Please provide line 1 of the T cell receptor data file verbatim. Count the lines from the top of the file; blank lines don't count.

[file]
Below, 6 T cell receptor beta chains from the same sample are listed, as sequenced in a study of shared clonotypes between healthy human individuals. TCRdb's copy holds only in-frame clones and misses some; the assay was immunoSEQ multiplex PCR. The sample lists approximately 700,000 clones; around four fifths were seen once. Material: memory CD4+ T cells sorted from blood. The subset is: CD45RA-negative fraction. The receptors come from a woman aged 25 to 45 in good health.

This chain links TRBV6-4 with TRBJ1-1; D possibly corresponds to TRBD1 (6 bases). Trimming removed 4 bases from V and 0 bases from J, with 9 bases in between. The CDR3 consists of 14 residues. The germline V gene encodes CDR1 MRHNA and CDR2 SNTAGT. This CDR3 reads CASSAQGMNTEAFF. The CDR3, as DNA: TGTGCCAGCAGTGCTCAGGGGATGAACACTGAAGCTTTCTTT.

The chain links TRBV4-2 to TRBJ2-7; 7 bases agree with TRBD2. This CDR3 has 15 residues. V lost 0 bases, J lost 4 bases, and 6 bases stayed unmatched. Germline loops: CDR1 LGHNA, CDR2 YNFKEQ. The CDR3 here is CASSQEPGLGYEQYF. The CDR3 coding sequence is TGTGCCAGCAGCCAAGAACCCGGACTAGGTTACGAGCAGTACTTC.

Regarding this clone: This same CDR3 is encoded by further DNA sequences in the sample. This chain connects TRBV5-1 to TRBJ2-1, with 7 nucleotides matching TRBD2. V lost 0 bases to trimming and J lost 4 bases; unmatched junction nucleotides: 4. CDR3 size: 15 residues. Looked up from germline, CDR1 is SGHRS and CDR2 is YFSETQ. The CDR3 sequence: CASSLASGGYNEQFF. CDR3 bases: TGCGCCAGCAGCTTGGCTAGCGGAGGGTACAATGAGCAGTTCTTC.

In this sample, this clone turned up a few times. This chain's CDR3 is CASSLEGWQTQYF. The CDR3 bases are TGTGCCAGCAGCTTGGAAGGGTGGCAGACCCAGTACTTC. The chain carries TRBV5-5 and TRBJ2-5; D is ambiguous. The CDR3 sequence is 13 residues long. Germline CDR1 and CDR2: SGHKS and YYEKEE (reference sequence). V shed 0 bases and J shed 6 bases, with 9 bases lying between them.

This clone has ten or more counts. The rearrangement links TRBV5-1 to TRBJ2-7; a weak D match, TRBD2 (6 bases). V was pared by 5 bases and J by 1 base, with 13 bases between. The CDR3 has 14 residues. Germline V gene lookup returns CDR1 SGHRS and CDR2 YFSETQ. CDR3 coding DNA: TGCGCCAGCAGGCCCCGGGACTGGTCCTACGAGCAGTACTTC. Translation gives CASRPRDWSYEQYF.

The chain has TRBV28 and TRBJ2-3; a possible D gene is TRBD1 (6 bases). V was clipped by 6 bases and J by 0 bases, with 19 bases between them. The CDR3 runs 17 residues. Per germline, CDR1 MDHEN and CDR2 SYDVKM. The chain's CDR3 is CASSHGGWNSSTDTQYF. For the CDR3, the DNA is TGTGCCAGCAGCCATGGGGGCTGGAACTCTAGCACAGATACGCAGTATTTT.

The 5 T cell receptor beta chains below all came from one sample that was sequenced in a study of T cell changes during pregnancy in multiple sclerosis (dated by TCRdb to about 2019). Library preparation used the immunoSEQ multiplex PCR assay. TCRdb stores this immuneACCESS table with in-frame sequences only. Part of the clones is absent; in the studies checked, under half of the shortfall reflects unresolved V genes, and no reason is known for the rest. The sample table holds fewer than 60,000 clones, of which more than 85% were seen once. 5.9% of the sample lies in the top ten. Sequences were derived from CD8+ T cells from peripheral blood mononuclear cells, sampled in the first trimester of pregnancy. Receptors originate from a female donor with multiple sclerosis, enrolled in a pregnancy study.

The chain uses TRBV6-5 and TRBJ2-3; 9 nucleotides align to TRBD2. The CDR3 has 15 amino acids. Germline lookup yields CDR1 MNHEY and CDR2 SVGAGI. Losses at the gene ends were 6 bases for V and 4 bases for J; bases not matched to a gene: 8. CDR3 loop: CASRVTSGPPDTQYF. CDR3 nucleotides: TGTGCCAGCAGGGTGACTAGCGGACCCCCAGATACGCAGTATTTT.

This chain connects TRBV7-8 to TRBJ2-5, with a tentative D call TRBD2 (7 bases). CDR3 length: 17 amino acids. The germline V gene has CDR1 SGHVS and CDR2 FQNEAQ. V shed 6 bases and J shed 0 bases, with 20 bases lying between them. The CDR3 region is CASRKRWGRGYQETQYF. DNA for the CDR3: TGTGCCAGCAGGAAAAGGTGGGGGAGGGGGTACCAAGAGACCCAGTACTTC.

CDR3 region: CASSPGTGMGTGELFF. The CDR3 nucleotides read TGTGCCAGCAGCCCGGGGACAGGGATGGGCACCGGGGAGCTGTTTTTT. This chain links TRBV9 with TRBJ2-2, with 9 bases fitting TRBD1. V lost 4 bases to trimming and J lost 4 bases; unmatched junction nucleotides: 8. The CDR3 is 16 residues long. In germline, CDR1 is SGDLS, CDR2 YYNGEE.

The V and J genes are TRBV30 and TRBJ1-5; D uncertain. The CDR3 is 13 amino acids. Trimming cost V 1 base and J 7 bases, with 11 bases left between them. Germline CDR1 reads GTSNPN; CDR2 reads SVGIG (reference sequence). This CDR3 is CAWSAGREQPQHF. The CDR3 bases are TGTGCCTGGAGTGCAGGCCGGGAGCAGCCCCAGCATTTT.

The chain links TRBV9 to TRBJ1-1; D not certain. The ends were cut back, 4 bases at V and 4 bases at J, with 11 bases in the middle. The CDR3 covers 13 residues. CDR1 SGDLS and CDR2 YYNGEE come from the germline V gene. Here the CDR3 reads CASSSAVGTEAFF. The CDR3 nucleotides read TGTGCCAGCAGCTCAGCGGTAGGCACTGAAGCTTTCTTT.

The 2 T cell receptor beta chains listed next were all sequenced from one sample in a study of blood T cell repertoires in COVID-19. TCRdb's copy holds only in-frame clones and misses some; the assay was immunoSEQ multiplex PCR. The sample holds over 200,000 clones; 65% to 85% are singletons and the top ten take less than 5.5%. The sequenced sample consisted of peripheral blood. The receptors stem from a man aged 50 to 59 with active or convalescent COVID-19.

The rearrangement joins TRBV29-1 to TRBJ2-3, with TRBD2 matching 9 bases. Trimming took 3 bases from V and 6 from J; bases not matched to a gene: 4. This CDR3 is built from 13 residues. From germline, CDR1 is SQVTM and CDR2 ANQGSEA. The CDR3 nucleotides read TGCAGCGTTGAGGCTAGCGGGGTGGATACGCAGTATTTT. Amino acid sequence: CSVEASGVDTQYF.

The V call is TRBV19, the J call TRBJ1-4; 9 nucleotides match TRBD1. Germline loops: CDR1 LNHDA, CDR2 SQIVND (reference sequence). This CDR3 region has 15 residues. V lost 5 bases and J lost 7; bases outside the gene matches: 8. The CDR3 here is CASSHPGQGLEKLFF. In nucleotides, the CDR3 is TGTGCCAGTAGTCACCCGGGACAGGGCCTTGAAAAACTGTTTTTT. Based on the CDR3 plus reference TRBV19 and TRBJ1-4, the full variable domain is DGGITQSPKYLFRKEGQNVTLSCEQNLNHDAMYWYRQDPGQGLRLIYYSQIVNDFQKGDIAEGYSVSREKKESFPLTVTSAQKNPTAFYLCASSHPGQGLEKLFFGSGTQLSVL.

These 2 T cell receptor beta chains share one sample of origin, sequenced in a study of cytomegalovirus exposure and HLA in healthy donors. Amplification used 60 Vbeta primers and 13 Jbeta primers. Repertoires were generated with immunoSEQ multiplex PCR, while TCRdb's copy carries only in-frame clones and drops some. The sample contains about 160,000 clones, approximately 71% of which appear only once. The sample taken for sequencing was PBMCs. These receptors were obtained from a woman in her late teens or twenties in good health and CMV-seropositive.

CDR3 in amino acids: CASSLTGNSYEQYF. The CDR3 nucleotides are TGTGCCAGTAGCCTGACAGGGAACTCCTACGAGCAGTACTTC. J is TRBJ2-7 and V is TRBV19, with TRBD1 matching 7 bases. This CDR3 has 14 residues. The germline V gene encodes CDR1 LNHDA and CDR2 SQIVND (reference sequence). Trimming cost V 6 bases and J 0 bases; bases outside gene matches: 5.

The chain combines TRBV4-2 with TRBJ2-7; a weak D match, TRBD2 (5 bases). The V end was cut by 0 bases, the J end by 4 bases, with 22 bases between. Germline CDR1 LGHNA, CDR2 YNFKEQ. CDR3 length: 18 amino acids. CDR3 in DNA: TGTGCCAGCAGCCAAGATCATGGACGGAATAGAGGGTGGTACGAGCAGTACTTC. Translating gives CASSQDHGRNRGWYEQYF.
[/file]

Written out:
Below, 6 T cell receptor beta chains from the same sample are listed, as sequenced in a study of shared clonotypes between healthy human individuals. TCRdb's copy holds only in-frame clones and misses some; the assay was immunoSEQ multiplex PCR. The sample lists approximately 700,000 clones; around four fifths were seen once. Material: memory CD4+ T cells sorted from blood. The subset is: CD45RA-negative fraction. The receptors come from a woman aged 25 to 45 in good health.